A decent cheeseburger set me back £3.50, with a cup of tea a further quid. I settled on the steps in front of the fine old Main Stand to enjoy my feed. The structure may have been missing some of its seats, but it was still an impressive structure. The playing surface had plenty of grass on it.

Before the game I made the Urchins of Hornchurch favourites, but I knew it was going to be a tight affair. The visitors two front men; David Knight and George Purcell caused the home defence several problems early in the game.

As the excellent floodlights kicked in, the game became scrappy, not hugely helped by a down pitch wind. On twenty eight minutes Aveley’s Abs Seymour saw his free kick dip and come back off the crossbar. Callum Chafer made a fine save from the follow up.

Purcell came very close with a shot at the other end that was deflected just past the post. With the scoreline blank at the break I wandered round to the clubhouse, which was showing the Manchester United v Southampton Premier League game. The snack bar was in overdrive, but with no door between the rooms, the clubhouse was soon a very smokey place from the burgers on the griddle!

The second half produced a few half chances at either end, without either side really taking control. Aveley’s keeper Richard Robins hadn’t truly convinced me all evening, especially when having to use his feet.

He received a back pass which he dithered with. Urchins substitute Abs Thompson slid in with his tackle winning the ball and forcing it into the empty net with twenty three minutes remaining. Hornchurch should have probably made sure, but they missed a couple of chances through Kenzer Lee.

Aveley tried but could not break the away sides defence. A ball dropped on the edge of the box but Emmanuel Ighorae blazed his shot over the bar, to end proceedings and send Hornchurch through to the next round.

I caught the bus and then train back while listening to the GB Womens Hockey team secure a gold medal in the Olympics before I got back for a couple of pints before bed. 

Aveley 1 Norwich United 1 (Monday 27th November 2017) Isthmian League Division One North (att: 157)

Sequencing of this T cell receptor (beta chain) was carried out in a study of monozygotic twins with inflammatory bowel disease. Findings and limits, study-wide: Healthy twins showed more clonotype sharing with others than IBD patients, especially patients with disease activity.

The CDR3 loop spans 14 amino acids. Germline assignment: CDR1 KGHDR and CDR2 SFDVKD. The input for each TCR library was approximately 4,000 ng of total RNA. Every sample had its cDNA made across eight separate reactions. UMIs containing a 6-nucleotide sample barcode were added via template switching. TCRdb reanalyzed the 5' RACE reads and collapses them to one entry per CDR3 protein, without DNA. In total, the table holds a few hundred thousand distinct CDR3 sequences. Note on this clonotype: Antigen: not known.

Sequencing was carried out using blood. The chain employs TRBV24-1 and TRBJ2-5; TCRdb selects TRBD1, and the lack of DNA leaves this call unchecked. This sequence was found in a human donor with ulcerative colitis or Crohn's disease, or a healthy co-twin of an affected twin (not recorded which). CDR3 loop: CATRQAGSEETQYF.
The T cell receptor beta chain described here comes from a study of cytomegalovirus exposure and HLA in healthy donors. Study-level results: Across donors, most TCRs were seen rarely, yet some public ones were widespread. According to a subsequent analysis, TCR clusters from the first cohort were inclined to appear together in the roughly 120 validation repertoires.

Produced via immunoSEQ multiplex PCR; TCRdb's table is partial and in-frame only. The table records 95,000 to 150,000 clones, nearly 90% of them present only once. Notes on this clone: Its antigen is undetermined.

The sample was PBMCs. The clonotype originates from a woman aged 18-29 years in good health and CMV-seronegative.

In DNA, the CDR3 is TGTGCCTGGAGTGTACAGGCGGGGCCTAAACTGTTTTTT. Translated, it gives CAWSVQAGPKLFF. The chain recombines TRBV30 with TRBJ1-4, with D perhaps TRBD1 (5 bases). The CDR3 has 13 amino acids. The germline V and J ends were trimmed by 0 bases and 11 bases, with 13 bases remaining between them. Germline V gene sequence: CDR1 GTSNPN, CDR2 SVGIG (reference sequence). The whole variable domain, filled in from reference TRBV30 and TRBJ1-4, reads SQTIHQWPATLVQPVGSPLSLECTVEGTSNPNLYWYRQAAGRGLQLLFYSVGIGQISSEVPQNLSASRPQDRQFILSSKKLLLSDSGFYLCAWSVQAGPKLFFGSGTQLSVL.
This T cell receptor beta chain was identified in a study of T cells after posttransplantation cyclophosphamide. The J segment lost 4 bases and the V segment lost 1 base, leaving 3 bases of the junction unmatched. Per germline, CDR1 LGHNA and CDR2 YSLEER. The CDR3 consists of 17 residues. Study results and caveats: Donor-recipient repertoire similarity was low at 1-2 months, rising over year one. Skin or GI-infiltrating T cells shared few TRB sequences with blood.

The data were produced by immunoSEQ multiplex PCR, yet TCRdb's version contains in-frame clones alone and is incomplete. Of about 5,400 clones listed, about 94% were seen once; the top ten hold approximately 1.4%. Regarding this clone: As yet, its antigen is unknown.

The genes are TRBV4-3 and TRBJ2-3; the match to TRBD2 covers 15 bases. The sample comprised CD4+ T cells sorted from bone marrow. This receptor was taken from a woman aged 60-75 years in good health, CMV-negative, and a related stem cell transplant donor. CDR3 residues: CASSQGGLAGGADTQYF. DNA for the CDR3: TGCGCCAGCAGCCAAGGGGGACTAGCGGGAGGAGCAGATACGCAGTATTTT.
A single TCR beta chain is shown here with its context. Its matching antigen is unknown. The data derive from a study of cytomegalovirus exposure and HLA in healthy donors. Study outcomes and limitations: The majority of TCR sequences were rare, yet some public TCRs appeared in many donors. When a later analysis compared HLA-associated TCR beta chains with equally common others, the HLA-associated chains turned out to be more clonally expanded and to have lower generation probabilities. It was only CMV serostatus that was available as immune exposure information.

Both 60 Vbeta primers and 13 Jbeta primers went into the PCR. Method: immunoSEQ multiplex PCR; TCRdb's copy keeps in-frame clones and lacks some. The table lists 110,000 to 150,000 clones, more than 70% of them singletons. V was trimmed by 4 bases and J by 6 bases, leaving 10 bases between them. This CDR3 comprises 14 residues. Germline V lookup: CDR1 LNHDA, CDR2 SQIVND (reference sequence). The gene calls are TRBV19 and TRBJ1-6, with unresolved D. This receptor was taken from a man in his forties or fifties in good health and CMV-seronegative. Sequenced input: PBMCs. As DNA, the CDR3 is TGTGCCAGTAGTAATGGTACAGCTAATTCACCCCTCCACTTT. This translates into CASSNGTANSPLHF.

My pal Tony Foster had tried to visit the new Parkside home of Aveley a few weeks previously, but had to abort the trip after getting snarled up in the traffic on the M25. When he said he’d give it another bash, I was more than keen as I was on early shift at work.

We departed from Stanmore at 5.30pm to give ourselves ample time. I’d seen warnings of delays near to the Lakeside Shopping Centre, so Tony had packed his AZ road map and I had my phone App at the ready.

The journey was OK until we got round to near to Junction 29. We came off and headed back towards the city on the A127 before cutting through Hornchurch and south to Aveley, from where it was just a short drive round the Bypass to the stadium.

The floodlights were not turned on despite their being only thirty minutes to the scheduled kick off time. A gent came to the entrance of the building to let us know that the start would be delayed as the referee had been stuck in traffic.

Parkside looked very impressive from the outside with the main building having Aveley FC displayed in large lighting. The car park was tidy and spacious. We went inside to the main bar, where the standards were maintained.

I was taken aback to see just how many houses were already in the vicinity of the ground, with more to follow. It looked as though the club had found a perfect location going forward; with their bar and function rooms having a ready made customer base.

This was light years away from the old Mill Field. While I loved tradition, this new facility really was top class. The toilets were habitable and the bar and function rooms attractive to events apart from football matches.

We were told that kick off was confirmed for 8pm. After a bit of confusion we paid out £10 admission fee as well as collecting a programme for £2. A Guinness and a San Miguel cost £4 each. Coffee’s were a very over the top £3.